Auto Insurance Requirements in New Hampshire

Auto insurance is not mandatory in the Granite State, but it becomes required when you're convicted of certain violations. When required, there are minimum coverage limits every issued policy must meet in order to be valid: liability insurance of 25/50/25, medical payments coverage of at least $1,000, as well as uninsured motorist coverage, also in 25/50/25 limits. Whenever you are responsible for an accident, having insurance will prevent your license and vehicle registration from being suspended.

New Hampshire Required Car Insurance Coverage

NH Required Min. Limits

Bodily Injury (BI)

$25,000 per person / $50,000 per accident

Property Damage (PD)

$25,000 per accident

Medical Payments (MedPay)

$1,000 per person

Uninsured Motorist Bodily Injury (UMBI)

$25,000 per person / $50,000 per accident

New Hampshire Car Insurance Minimum Requirements

If you ever purchase an auto insurance policy, or are required to (see when is auto insurance required in New Hampshire), the Accidents and Financial Responsibility law states that it must include the following coverages at the minimum:

Bodily Injury (BI): BI takes care of your liability when you accidentally hurt someone - who was not in the car with you (third-party) - when you drive in New Hampshire. In the minimum policy, your insurer pays up to at most $25,000 to each injured person in the third-party, and no more than $50,000 in total per accident, on your behalf. Having BI also means your lawyer’s fee will be covered in case the other party decides to sue you.

Property Damage (PD): PD, also activated when you cause an accident, covers the part of your liability that reimburses a third-party for their property loss from the accident. In a minimum policy, your insurer pays up to $25,000 per accident for things like the other driver’s car repair.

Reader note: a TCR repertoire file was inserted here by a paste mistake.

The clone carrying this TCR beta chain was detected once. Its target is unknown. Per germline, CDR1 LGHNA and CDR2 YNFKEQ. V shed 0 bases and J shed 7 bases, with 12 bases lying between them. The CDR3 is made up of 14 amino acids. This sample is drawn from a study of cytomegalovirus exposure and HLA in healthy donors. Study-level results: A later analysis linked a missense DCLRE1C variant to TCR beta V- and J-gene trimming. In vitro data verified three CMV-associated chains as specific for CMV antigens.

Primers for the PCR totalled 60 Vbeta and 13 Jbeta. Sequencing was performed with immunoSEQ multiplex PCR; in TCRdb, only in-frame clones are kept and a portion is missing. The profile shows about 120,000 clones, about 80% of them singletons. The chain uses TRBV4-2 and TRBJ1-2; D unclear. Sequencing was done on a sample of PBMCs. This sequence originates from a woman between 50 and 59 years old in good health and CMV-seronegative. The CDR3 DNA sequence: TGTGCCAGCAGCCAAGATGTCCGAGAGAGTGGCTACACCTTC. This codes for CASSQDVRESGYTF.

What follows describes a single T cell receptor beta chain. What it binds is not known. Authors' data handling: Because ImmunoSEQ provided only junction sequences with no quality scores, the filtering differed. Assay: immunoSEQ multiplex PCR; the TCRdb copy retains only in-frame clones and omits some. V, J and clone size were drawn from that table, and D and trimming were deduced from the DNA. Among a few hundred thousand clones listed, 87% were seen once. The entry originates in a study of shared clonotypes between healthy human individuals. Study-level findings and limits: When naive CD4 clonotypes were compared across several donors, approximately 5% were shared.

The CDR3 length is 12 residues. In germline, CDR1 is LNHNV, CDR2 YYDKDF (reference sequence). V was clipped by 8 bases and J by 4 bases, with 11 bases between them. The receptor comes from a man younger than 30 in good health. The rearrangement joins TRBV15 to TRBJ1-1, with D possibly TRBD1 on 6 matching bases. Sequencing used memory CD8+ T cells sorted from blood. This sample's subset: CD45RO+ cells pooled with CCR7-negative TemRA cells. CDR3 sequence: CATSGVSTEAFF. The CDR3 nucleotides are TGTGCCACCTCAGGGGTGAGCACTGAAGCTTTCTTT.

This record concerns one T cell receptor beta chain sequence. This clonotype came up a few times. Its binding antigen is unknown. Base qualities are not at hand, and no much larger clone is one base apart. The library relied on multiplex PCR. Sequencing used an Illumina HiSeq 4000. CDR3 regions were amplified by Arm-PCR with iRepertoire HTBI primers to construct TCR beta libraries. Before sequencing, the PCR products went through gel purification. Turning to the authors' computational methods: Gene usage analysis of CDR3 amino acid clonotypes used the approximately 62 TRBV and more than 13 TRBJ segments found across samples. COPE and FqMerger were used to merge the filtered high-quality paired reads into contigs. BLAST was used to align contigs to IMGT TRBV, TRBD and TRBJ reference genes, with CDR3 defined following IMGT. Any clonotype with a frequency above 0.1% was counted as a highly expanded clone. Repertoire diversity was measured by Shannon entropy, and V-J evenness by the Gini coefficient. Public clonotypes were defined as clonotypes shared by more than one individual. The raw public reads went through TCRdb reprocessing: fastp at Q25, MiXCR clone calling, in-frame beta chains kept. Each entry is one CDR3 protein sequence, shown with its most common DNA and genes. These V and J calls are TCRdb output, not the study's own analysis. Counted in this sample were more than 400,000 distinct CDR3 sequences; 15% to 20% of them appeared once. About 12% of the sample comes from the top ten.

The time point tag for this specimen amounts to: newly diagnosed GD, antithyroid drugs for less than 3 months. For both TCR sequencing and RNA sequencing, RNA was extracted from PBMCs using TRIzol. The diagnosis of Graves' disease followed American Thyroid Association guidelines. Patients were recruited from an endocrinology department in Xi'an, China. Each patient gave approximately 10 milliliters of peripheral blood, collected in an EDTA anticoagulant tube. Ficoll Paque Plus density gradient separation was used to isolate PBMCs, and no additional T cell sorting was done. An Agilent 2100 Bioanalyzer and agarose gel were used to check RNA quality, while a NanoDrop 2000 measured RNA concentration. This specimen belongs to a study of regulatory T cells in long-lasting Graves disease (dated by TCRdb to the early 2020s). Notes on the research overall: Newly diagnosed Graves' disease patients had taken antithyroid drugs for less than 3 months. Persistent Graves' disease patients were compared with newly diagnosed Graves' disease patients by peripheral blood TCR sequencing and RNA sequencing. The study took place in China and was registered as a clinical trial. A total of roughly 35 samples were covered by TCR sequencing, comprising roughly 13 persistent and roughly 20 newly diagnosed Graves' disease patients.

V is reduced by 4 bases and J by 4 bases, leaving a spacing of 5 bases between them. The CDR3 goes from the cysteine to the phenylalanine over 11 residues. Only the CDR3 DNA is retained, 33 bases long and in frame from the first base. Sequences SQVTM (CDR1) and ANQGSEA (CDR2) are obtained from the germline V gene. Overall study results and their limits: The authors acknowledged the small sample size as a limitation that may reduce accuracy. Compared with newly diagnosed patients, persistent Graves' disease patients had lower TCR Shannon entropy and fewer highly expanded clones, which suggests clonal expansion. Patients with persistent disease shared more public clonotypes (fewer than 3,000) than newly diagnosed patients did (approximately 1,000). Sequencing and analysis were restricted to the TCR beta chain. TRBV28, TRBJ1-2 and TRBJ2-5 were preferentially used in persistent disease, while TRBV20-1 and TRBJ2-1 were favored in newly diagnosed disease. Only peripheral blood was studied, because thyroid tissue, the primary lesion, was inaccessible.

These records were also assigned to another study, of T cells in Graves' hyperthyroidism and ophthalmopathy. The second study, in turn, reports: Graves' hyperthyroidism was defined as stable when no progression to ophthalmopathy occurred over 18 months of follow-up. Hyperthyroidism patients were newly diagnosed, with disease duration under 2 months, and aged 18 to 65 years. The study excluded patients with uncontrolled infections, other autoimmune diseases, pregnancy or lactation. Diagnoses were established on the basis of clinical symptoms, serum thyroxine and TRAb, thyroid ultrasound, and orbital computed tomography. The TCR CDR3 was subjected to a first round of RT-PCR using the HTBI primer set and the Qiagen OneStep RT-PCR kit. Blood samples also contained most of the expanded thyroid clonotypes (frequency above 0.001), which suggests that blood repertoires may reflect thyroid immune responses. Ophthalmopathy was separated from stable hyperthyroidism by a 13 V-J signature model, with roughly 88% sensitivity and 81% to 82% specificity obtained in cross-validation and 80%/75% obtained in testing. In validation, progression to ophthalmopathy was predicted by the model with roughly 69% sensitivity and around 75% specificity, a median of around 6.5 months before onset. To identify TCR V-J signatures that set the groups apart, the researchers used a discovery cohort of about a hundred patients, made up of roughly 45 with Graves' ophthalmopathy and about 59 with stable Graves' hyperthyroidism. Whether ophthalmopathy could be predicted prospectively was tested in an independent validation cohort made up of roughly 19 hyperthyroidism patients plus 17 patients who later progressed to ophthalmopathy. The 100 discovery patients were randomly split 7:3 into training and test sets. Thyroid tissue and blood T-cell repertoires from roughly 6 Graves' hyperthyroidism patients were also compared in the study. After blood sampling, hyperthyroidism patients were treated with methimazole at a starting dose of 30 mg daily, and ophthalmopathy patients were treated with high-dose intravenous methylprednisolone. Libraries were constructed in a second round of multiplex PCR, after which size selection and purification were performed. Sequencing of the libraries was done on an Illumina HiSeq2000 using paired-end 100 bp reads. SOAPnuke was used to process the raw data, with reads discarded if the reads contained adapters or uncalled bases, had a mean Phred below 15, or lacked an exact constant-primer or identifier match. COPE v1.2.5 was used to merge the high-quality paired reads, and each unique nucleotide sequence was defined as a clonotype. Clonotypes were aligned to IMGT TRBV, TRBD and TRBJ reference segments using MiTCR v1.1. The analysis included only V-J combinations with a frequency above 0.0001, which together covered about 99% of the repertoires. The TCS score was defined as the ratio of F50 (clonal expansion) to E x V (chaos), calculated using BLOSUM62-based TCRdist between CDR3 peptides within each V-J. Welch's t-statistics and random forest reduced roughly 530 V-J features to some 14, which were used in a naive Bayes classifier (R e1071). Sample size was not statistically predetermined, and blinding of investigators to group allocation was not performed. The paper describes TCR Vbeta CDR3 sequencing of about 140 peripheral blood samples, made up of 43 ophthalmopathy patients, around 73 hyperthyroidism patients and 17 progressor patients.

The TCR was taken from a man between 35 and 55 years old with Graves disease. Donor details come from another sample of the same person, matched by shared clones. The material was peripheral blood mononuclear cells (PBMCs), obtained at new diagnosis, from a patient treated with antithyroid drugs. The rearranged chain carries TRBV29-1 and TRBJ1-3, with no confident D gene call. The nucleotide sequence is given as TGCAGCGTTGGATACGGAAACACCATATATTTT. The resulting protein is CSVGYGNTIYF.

Medical Payments (MedPay): you must at least purchase $1,000 coverage for MedPay, which covers your medical costs for your own injuries in an accident, whether or not you have caused it. The coverage also extends to anyone in your family living under the same roof, or passengers in your vehicle. In New Hampshire, you can choose to claim your medical expense due to an accident either from your NH health insurance or your MedPay. Your health insurer may not reject your coverage even if the injuries are due to a motor vehicle accident.

Uninsured Motorist Bodily Injury (UMBI): must be the same as your BI, 25/50 at the minimum, or higher, unless you reject excess coverage in writing. To avoid the odds of you facing your own medical bills for injuries caused by an uninsured driver, UMBI provides the coverage that should otherwise be provided by the driver’s insurer, if he or she had any.

When is Auto Insurance Required in New Hampshire?

Usually, auto insurance is recommended, but not mandatory in New Hampshire. However, if you are ever convicted of the following violations or meet the conditions below, you'll be required to buy car insurance or face suspension of your driver's license and vehicle registration. The policy has to have at least the minimum limits required:

  • Driving under the influence of drug or alcohol.
  • Committed a hit and run accident.
  • Purposefully hurt or kill someone with your vehicle.
  • Received your second speeding ticket.
  • Received second warnings or tickets for other traffic violations.

When you are required to get auto insurance under the above circumstances, your insurer will file a form called anSR-22. This isalso your proof of financial responsibility for the future. You cannot file an SR-22 as an individual driver; SR-22s are only valid if filed by your insurer. After your SR-22 gets filed, you will need to carry auto insurance afterward in order to drive in the Granite State.

Alternative Proof of Financial Responsibility

If you are ever involved in an accident that leads the Department of Safety to demand proof of financial responsibility, you have one alternative to a SR-22 filing: a receipt of deposit from the State Treasurer. You can only get the receipt if you deposit $75,000 in cash or securities, which can be legally purchased by a savings bank, such as a government bond. Nevertheless, an insurance policy is a much more convenient way to prove your financial responsibility.

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